Page 146 - Gay Pioneers: How Drummer Shaped Gay Popular Culture 1965-1999
P. 146

128      Gay Pioneers: How Drummer Shaped Gay Popular Culture 1965-1999

            Ads for the gay National Socialist League, with the Nazi insignia (the first
            issue, Drummer 1, page 26; Drummer 2, page 43; Drummer 3, page 38)
            featuring a “camp” line spun off the 1972 anti-Nazi film, Cabaret. The song
            “Tomorrow Belongs to Me” became the Nazi tag line “Tomorrow Belongs
            to You!”
               Jeanne Barney told me:

                   John ran the first ad without my knowledge. I loudly protested
               running the ad in Drummer 3, but John told me that it had been pre-
               paid. I told him to refund their money. He removed the ad, sneaking
               it back in after I’d read the flats and before they went to the printer.

               Finally, with Jeanne Barney and with “Letters to the Editor” protesting
            the gay Nazi ad (Drummer 3, Drummer 5, Drummer 9), Embry bowed to
            reader pressure and stopped running it. As a result, the National Socialist
            League sued Embry who claimed he lost the case (Drummer 13, page 4).
            Hemorrhaging cash for legal fees from this suit and his Slave Auction court
            hearings, Embry groused that somehow the LAPD was behind this second
            expensive lawsuit brought by the “Gay Nazis” (whom he couldn’t afford
            to fight), writing “you can’t do business with Hitler.” It seemed he also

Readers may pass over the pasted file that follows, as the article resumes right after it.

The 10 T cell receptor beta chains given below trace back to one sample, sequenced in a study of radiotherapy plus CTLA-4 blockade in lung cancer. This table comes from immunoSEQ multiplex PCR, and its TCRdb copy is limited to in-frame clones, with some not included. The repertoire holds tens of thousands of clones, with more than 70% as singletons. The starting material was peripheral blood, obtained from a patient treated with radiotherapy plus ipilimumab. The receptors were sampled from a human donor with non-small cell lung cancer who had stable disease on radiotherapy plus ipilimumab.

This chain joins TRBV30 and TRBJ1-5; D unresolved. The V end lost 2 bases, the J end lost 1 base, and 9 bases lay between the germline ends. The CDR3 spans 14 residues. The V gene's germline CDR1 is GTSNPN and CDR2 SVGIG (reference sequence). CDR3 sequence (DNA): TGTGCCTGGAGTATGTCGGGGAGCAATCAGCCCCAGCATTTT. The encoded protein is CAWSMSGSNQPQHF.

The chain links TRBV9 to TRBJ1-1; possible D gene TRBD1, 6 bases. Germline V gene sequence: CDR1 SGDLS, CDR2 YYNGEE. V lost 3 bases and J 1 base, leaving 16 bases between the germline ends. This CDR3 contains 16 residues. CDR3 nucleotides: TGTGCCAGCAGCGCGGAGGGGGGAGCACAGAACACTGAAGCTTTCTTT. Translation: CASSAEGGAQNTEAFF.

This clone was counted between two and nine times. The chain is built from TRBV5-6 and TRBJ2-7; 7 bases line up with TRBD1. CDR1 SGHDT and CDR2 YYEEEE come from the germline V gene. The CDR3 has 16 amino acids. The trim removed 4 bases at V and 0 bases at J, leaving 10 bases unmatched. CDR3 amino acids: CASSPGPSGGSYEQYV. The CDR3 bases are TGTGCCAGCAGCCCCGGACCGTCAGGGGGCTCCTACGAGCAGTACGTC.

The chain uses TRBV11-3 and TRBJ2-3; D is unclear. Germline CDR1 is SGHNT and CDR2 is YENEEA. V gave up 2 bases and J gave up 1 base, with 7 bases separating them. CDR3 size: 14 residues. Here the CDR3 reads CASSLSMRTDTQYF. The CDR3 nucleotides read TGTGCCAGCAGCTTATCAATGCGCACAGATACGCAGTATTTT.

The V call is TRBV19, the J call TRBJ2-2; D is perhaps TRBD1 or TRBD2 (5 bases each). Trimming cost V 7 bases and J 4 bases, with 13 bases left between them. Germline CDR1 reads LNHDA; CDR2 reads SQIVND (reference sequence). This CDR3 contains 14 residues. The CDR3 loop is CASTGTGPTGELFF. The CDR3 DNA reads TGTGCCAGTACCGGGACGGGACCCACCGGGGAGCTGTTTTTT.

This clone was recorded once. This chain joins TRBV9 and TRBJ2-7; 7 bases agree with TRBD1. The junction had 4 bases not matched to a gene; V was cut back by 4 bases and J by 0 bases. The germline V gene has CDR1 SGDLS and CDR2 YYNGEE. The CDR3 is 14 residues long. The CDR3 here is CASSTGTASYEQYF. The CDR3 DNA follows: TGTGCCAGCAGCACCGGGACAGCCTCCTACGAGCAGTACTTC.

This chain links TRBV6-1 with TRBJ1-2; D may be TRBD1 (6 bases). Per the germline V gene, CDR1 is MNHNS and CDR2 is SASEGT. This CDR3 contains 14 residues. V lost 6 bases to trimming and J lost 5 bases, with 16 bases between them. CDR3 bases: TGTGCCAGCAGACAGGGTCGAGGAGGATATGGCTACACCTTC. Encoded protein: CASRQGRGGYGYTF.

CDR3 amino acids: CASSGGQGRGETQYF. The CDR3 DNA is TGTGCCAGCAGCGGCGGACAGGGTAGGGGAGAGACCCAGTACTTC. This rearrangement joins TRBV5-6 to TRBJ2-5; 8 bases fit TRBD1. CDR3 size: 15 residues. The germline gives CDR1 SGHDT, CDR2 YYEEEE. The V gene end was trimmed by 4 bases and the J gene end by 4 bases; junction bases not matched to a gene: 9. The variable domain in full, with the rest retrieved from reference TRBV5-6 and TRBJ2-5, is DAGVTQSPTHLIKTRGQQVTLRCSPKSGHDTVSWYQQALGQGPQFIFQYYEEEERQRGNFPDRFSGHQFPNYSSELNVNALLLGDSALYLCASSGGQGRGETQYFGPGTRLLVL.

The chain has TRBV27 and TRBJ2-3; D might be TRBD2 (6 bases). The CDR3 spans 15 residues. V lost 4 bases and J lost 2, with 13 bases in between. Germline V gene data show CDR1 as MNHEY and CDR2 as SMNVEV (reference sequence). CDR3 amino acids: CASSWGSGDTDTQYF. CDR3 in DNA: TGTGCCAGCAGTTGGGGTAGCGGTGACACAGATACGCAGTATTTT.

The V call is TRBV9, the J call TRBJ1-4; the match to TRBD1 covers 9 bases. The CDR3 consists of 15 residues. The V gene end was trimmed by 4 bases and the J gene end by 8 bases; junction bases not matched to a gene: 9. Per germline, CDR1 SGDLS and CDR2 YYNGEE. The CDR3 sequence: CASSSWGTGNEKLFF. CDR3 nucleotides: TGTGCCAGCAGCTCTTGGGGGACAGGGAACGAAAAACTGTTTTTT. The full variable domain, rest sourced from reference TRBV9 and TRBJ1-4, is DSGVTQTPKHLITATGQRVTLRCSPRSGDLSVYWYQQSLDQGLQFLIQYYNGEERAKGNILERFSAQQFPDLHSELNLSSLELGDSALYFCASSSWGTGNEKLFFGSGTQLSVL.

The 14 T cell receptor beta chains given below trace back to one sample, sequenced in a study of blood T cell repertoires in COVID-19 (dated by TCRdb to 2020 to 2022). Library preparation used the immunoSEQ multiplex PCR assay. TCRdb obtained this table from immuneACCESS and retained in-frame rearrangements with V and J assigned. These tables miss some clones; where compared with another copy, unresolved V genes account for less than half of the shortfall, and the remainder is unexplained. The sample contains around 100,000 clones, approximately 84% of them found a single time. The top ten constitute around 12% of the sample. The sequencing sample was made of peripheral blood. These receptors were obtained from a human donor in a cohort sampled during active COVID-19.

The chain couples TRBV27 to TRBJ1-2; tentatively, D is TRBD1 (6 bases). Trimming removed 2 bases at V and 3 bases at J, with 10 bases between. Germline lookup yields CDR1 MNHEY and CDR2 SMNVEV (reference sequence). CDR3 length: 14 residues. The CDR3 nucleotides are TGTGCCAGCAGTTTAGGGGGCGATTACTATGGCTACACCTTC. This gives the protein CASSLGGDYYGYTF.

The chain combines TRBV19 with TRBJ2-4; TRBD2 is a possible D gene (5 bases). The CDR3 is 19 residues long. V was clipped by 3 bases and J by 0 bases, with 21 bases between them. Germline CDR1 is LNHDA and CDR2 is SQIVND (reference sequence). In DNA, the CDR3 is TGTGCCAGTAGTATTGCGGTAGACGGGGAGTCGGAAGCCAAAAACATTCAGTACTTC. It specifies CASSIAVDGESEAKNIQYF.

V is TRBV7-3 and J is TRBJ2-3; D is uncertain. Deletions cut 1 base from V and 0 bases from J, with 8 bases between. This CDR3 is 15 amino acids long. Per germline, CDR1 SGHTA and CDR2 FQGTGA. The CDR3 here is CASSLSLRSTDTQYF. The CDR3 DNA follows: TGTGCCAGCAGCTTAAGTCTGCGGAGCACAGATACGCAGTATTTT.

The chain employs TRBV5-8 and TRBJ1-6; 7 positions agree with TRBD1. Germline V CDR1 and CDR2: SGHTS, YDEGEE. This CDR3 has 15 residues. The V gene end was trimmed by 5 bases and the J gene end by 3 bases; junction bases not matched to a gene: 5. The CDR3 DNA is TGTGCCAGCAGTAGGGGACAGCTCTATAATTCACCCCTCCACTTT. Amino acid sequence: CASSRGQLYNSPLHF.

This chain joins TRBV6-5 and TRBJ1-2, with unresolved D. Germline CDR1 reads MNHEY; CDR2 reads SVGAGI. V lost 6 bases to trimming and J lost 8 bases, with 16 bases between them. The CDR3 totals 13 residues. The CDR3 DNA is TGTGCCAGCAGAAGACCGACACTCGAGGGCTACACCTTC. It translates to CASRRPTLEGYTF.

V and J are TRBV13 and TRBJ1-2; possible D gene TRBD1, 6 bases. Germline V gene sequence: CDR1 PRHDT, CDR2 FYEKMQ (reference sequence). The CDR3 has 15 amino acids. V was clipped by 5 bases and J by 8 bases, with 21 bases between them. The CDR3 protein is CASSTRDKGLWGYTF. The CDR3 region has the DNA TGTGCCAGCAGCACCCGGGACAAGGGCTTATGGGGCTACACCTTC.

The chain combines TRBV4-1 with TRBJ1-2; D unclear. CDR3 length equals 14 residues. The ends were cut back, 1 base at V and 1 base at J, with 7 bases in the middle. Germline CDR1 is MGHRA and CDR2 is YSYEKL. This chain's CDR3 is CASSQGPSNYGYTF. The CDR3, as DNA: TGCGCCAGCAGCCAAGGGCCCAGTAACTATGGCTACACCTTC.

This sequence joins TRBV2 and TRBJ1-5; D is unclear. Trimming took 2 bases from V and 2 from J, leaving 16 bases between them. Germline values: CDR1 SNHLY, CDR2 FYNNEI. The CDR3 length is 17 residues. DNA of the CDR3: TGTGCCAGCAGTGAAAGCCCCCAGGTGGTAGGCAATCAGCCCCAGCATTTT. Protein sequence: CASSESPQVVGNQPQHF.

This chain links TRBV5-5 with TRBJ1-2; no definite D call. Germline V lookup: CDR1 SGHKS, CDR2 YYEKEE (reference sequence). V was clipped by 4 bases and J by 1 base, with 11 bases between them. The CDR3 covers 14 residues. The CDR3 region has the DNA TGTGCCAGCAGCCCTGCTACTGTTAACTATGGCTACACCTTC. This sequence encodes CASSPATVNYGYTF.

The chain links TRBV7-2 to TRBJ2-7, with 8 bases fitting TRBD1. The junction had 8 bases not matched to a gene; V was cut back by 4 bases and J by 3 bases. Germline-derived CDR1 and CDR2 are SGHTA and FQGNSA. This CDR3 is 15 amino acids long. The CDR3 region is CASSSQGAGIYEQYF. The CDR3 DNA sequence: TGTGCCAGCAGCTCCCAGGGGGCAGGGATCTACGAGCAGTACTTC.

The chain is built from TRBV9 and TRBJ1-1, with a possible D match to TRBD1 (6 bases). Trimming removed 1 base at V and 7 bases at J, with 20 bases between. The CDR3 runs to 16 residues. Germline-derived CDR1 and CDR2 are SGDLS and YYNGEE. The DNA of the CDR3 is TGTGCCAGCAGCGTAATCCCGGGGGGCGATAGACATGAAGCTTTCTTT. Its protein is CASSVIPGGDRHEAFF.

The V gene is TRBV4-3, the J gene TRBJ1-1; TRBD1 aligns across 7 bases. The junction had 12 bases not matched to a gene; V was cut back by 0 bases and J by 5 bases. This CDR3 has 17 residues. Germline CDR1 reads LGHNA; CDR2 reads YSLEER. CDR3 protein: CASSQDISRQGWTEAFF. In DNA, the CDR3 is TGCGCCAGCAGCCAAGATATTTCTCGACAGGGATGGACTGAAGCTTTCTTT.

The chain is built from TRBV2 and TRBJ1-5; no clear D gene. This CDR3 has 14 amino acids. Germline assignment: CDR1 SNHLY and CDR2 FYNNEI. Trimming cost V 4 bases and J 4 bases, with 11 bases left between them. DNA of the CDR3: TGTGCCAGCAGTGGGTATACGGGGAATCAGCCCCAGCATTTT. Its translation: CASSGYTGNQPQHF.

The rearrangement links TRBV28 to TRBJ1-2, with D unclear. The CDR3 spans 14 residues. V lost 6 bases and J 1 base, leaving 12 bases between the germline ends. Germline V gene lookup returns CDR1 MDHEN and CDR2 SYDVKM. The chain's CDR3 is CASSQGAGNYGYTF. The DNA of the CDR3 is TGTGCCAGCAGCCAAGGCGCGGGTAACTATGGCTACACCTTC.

included LAPD Chief Ed Davis in the “Hitler” epithet he threw. Twenty
            issues later, in Drummer 33 (December 1979), page 6, the fight over whether
            Drummer—as a champion of free speech—could print the Nazi advertise-
            ment continued in a letter to the editor from F. K. L. Meir, a subscriber
            in Germany who thought Embry needed to be “less right wing.” Embry
            responded with the courtroom lessons he had learned which had cost the
            Drummer development fund so much cash:

               Drummer does not accept advertising from any political organiza-
               tion that bases its philosophy on fascism. A long and bitter court
               case resulted from our [Embry’s] past attitude that anyone had the
               right to believe in whatever they wish; and that Drummer could not
               act as a censor. We no longer feel that way.”

               In 1981 in Drummer 49, professional man-hater and scold, Arthur Evans,
            who made a career sucking joy out of homomasculine leather culture, wrote
            to Embry: “In issue 47, you try to justify your recent Nazi sex fantasy [story]
            on the grounds that it was a joke, and not meant to be taken seriously....What
            kind of people think Nazis are funny, anyway?” The answer: Bars full of gay
            men watching Charlie Chaplin  in The Great Dictator and Mel Brooks in the

              ©Jack Fritscher, Ph.D., All Rights Reserved—posted 03-14-2017
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